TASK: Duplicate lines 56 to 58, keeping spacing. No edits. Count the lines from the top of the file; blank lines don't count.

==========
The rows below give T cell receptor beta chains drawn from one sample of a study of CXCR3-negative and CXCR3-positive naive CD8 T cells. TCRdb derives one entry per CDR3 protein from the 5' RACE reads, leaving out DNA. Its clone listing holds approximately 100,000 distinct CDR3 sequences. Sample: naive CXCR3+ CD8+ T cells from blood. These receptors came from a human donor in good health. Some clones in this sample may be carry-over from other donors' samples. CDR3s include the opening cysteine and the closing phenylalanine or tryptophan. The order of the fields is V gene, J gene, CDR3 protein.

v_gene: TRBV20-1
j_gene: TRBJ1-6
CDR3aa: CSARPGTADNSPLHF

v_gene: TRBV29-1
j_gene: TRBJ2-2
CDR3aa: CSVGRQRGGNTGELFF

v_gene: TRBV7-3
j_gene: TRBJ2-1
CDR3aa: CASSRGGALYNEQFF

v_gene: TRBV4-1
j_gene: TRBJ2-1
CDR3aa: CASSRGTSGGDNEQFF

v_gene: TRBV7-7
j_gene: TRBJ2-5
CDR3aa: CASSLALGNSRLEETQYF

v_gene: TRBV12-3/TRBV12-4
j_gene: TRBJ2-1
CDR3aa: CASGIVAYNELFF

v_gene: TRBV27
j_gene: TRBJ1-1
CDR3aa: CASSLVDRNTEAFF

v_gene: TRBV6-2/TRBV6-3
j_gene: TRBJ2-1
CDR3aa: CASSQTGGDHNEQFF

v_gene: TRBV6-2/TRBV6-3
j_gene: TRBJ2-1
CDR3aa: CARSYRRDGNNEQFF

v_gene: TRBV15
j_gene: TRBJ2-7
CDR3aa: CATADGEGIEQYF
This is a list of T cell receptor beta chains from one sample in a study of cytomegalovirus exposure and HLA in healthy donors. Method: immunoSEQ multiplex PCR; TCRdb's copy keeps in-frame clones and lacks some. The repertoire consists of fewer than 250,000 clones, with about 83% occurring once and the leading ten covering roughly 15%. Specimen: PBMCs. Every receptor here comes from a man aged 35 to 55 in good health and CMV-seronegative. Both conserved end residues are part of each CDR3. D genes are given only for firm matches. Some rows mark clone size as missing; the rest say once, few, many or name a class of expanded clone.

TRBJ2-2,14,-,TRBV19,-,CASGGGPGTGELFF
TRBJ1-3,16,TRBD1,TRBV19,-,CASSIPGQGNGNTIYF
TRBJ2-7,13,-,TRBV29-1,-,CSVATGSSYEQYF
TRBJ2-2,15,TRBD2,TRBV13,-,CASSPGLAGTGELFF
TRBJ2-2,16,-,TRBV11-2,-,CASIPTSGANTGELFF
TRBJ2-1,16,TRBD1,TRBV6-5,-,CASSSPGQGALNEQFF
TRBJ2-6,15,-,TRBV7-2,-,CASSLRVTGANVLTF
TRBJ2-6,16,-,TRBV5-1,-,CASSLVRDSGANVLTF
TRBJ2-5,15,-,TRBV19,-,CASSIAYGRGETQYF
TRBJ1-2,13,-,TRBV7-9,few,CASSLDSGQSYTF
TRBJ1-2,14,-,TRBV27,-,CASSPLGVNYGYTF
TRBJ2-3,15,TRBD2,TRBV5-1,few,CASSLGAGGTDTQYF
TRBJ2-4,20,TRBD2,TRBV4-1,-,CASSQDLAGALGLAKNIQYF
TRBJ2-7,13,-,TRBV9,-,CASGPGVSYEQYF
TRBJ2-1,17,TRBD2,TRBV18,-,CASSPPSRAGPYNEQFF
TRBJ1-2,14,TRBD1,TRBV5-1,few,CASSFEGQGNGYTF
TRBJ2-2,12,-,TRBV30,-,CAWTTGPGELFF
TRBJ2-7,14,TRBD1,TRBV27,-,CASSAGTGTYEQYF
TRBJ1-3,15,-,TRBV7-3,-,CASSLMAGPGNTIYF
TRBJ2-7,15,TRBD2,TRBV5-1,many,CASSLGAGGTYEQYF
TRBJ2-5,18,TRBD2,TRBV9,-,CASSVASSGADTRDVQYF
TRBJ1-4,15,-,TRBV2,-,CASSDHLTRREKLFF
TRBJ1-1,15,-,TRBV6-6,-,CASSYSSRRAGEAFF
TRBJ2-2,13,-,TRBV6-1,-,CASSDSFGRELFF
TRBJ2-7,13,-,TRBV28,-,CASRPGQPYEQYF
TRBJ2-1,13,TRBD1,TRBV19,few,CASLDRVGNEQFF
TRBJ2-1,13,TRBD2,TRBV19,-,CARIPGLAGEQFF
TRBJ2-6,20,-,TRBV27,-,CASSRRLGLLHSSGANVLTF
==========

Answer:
TRBJ2-2,13,-,TRBV6-1,-,CASSDSFGRELFF
TRBJ2-7,13,-,TRBV28,-,CASRPGQPYEQYF
TRBJ2-1,13,TRBD1,TRBV19,few,CASLDRVGNEQFF